Black Economic Empowerment in action at Cape Wine Europe
A Dutch government agency has enabled members of the Black Economic Empowerment group of producers to exhibit at this week’s Cape Wine Europe.
The BEE is described as “not simply a moral initiative to redress the wrongs of the past. It is a pragmatic growth strategy that aims to realise the country’s full economic potential while helping to bring the black majority into the economic mainstream.”
The movement aims to open up a career in the wine industry to a number of South Africa’s ethnic groups, who unlike the country’s British and Afrikaans inhabitants, may have no family or cultural tradition of winemaking or wine consumption.
Now the BEE has won support beyond its own borders with funding from a Dutch organisation the Centre for the Promotion of Imports from Developing Countries (CBI). This aims “to contribute to sustainable economic development in developing countries through the expansion of exports from these countries.”
In total, 14 producers, all at least partly owned and run by beneficiaries of the BEE scheme, will be present at Cape Wine Europe, which takes place at Earls Court in London from 11-12 October.
Cape Dreams (stand 66): Owner Bunty Khan sources her wines in Robertson, and already exports to a number of countries, including Finland, China and the US.
Fairvalley (stand 50): A Fair Trade certified brand belonging to a workers’ trust set up by Paarl producer Fairview. Wines are made by the trust in Citrusdal, producing sufficient volumes to supply supermarkets.
Koopmanskloof (stand 58) is represented at the show by Rydal Jeftha, who partly owns a 540 hectare Fair Trade company in Stellenbosch.
Libby’s Pride (stand 90): Libby Petersen sources her wines from Wellington and markets her own blends under the Libby’s Pride label. In the domestic market, Libby’s Pride is sold in several supermarkets including Checkers and Pick n Pay.
M’Hudi (stand 45) is one of South Africa’s first BEE brands and has been exporting to the UK for several years.
Re’Mogo (stand 66): Theo and Thamsanqa manage the Fair Trade certified Re’Mogo, sourcing wine from Stellenbosch. Their focus so far has been on sales to townships in Cape Town and Soweto.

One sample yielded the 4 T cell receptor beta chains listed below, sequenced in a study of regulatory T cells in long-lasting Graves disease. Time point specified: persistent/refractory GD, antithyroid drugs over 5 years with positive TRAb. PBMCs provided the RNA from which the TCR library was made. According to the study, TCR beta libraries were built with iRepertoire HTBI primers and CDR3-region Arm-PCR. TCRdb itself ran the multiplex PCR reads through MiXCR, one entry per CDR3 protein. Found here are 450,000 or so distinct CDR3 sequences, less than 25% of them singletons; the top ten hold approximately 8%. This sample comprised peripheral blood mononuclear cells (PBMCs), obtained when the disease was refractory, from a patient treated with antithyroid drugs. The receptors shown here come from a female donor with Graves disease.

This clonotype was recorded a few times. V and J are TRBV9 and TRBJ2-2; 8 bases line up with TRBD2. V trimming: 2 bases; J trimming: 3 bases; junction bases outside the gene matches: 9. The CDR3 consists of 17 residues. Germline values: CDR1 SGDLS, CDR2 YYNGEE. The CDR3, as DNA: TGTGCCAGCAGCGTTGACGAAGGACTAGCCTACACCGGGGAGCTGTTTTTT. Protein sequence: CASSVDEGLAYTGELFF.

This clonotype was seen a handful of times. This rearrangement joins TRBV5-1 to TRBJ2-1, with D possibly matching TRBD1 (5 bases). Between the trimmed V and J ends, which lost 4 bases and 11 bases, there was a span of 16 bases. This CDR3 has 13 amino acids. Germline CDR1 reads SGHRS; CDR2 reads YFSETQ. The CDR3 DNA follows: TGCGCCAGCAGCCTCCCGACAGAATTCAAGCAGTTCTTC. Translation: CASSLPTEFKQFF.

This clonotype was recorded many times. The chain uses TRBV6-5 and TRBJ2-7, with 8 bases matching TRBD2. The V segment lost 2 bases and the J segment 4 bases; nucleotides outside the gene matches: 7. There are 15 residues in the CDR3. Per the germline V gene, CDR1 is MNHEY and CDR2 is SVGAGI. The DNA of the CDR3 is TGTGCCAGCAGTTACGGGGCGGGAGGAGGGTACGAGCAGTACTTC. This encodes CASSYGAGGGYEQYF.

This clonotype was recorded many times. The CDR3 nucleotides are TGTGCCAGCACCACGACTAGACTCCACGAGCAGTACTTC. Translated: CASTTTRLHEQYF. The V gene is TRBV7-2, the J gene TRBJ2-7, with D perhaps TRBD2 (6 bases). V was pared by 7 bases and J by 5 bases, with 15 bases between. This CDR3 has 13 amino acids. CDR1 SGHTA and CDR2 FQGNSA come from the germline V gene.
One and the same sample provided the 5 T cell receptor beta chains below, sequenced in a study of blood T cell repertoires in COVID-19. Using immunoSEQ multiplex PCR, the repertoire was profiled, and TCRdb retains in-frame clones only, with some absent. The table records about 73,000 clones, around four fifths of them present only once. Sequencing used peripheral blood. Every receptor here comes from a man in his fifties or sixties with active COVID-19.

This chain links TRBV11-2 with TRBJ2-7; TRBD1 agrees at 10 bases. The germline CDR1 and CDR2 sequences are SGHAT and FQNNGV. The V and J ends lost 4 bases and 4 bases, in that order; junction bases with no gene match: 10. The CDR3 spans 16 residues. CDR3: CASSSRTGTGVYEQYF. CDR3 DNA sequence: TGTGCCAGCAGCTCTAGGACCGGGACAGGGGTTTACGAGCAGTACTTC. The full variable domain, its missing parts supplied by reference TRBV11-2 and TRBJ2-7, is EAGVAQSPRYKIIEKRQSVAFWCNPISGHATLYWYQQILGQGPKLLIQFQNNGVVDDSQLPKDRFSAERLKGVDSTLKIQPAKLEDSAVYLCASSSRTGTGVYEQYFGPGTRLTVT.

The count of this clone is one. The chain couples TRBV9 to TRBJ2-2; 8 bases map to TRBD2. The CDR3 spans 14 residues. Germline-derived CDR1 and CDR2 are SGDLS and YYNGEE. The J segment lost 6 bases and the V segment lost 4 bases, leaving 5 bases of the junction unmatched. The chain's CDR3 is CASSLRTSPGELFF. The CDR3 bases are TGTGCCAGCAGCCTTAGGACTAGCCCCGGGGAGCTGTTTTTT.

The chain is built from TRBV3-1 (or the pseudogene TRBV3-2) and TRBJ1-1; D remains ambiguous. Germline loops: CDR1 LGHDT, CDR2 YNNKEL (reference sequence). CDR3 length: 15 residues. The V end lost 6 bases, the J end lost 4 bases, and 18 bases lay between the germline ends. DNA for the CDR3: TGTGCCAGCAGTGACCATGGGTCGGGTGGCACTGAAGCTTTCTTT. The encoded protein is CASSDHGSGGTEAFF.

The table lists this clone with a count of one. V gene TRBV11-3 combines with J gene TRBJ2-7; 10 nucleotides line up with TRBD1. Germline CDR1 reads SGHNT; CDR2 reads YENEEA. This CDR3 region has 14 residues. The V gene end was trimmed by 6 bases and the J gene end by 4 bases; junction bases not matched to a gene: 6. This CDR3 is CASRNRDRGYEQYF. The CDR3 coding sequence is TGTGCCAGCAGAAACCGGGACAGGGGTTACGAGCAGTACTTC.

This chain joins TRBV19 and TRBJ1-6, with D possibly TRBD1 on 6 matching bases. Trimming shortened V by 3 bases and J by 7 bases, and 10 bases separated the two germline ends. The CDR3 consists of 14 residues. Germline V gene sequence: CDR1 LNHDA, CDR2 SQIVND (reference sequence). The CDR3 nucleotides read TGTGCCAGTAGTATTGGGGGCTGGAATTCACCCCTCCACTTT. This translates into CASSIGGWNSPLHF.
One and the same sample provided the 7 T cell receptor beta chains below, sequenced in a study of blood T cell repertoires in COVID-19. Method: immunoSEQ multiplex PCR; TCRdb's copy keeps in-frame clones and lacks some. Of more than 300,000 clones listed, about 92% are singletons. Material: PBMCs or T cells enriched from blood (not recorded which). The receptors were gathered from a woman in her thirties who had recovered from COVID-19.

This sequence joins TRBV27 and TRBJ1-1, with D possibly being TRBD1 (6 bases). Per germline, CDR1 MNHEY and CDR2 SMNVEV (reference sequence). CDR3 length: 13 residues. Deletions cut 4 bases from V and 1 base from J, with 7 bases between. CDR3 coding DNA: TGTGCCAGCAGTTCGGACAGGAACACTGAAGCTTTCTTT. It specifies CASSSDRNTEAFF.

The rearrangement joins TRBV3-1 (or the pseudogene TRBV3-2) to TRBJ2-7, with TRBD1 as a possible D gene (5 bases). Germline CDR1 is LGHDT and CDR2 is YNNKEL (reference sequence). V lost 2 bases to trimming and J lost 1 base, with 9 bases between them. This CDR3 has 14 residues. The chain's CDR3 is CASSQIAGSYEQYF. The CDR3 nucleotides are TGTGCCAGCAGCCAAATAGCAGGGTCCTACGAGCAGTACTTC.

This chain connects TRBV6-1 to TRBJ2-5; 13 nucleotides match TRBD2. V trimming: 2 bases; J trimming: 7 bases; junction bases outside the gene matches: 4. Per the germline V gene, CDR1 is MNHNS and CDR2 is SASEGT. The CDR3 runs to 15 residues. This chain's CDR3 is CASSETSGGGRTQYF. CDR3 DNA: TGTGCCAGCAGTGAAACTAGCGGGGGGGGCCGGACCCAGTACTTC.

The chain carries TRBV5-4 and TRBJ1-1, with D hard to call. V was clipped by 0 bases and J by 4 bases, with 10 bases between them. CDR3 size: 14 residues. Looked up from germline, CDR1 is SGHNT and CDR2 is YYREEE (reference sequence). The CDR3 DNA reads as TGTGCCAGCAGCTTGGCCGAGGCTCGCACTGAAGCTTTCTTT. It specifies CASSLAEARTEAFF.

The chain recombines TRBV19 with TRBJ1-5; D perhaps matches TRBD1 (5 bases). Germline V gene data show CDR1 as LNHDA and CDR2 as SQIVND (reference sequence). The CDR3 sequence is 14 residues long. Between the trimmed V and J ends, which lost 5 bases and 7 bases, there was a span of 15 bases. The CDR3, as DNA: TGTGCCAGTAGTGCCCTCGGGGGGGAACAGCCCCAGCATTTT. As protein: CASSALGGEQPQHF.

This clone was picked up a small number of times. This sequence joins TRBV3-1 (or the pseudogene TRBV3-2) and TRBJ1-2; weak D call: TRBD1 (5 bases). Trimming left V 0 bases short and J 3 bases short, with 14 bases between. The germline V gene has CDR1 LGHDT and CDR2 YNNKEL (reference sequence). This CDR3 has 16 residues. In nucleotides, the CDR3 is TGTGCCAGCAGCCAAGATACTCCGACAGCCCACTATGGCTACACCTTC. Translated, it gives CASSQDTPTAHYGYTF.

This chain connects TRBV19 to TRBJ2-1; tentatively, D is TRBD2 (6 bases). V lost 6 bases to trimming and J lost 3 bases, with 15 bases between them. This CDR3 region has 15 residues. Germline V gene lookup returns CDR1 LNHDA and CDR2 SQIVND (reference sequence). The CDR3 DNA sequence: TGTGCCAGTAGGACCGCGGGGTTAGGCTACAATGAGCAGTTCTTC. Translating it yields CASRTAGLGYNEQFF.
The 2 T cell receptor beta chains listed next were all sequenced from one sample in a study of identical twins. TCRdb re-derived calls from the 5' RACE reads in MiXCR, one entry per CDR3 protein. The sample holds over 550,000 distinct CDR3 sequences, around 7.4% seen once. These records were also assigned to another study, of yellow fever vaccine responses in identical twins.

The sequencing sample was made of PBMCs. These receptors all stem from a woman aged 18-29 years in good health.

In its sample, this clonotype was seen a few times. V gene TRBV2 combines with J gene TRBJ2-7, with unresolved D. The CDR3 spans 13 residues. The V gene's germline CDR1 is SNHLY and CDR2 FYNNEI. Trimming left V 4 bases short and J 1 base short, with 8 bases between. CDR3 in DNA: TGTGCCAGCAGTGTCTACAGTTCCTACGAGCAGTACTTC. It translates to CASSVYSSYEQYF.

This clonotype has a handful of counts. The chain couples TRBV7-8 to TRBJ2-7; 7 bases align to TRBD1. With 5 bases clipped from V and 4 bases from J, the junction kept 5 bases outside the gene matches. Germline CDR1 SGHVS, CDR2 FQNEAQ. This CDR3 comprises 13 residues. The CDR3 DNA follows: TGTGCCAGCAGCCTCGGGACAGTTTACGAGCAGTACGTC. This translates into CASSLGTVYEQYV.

Ses’fikile (stand 27): This is one of the first BEE brands who managed to export their wines. Formerly listed by Marks & Spender, it sources its grapes from Wellington.
Seven Sisters (stand 58): Vivian Kleynhans and her six sisters run the African Roots business, sourcing wines from the Swartland area. They recently built a restaurant, tasting room and winery in Stellenbosch and have exported to the US for several years.
Sizanani (stand 91): Randall Peceur takes charge of marketing and sales for the Sizanani brand, owned and run by the workers trust of Bellevue Estate. All wines so far have been sourced from Bellevue in Stellenbosch.
Solms Delta (stand 31): Jeneale Clayton represents a company in which the workers have a significant stake, and in which empowerment plays a key role. The winery producers super-premium wines from Franschhoek and already exports to several countries.
Stellar Organics (stand 62): The world’s first Fair Trade wine producer, which turned recently to Fair for Life certification. A big producer of many labels, all Stella Organics’ wines originate from the Trawal region 275km north of Cape Town. It already has a presence in a number of export markets.
Thembi & Co (stand 60): Thembi Tobie sources her wines from the Citrusdal region and is Fair Trade certified. She is exporting successfully into the Dutch market.
Thokozani (stand 68): Denise Stubbs represents the workers trust of Diemersfontein in Wellington. In addition to wine, Thokozani is involved in conferences, accommodation and art. The company already exports to The Netherlands.
Women in Wine (stand 29): Beverly Farmer represents a groud of women who all work at famous wineries and who have formed their own trust. The wines are sourced from Paarl.
For more information about these producers, contact Cees van Casteren from the CBI at email@example.com